That’s not enough of a clue set for us to be sure, but I’ll throw out a guess for you: Patriot One Technologies (PAT.TO, PTOTF OTC in the US), which was a 50-cent stock for a couple months as the shares have languished since early 2019 (it got over $2 on some initial enthusiasm in 2018, when the stock was heavily promoted and testing its installation in Las Vegas)… though a little corporate restructuring and some very small but still encouraging contracts and investments have helped the stock recover a bit of late (it’s at 77 cents now, in US$).
I suppose 5G networks will help Patriot One’s scanner technologies become more efficient, though their work has mostly been in trying to build out building security systems that scan for weapons, chemicals and suspicious intruders, using networks of scanners (magnetic, radar, video) and AI processing of those signal feeds to ID concealed weapons, chemical attacks and other bad stuff.
They have recorded a small bit of revenue in the last couple quarters, so that’s a change, but that revenue is all from the AI company XTRACT that they bought in September, the PATSCAN sensor/security business has not yet recorded any revenue… and this is still highly speculative — I last wrote about it when it was a market darling idea being touted by penny stock letters a little over two years ago, and I can’t say I’m any more enthused about the stock than I was then. It’s very much a stock that has been sold using an “active shooter prevention” story, but they haven’t yet figured out how to sell PATSCAN — and at this point, I imagine folks like big hotels, casinos, schools, and stadiums have much more pressing matters to deal with this year, so we probably won’t be seeing a lot of installation work anytime soon.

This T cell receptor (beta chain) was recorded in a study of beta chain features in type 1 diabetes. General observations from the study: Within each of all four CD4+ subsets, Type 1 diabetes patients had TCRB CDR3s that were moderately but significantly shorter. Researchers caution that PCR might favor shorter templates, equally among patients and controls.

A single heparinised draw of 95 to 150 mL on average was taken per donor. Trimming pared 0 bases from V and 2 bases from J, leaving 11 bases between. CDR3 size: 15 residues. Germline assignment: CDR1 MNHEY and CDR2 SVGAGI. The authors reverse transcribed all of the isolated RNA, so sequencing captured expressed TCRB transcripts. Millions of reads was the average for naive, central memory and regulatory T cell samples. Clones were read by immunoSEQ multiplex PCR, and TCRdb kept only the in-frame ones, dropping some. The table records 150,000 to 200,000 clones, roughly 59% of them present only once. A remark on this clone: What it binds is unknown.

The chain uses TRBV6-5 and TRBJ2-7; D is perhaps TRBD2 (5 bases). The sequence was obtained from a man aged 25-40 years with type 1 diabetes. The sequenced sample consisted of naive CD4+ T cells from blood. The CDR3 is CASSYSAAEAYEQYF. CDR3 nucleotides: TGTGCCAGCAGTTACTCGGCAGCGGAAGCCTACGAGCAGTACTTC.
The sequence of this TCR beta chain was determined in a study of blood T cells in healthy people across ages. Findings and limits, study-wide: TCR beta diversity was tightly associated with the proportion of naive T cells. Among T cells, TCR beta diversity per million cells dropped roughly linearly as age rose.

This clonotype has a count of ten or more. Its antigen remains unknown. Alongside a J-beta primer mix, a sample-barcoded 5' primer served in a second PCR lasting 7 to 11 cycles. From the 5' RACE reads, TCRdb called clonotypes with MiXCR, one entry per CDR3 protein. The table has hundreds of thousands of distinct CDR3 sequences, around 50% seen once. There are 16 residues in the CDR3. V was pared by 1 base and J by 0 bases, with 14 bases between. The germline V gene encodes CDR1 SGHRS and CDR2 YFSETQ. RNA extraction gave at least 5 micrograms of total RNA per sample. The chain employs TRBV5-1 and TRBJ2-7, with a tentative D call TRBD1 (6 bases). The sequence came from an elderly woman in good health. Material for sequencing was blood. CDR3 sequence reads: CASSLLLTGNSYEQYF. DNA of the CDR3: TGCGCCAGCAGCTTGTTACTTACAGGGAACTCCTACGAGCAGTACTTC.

Here’s what they said in their last quarterly filing, in February:
“During the six months ended January 31, 2020, the Company has continued the commencement of a
strategic, deliberate, roll-out of its platform technologies with a select small group of resellers and earlyadopter customers, aiming to identify and understand the optimal deployment scenarios. While certain
refinements, enhancements, additions, and other such modifications are expected to be made, the
Company has commenced charging these select early-adopter customers at early-adopter price points.”
Again, though, that’s just a guess. If you’ve got a different little security stock trading near 50 cents you’d like to propose as a solution here, I won’t be offended.
And that’s all we’ve got time for today, folks — have a fondness for any of these 5G players? Prefer different stocks as a play on that emerging trend? Let us know with a comment below.
P.S. Readers always want to hear from subscribers who have actually tried out these newsletters — so if you’ve ever subscribed to Wyatt’s Million Dollar Portfolio, please click here to share your experience with your fellow investors. Thanks!
Disclosure: Of the stocks mentioned above, I own shares of and/or call options on Apple, Intel and Keysight. I will not trade in any covered stock for at least three days, per Stock Gumshoe’s trading rules.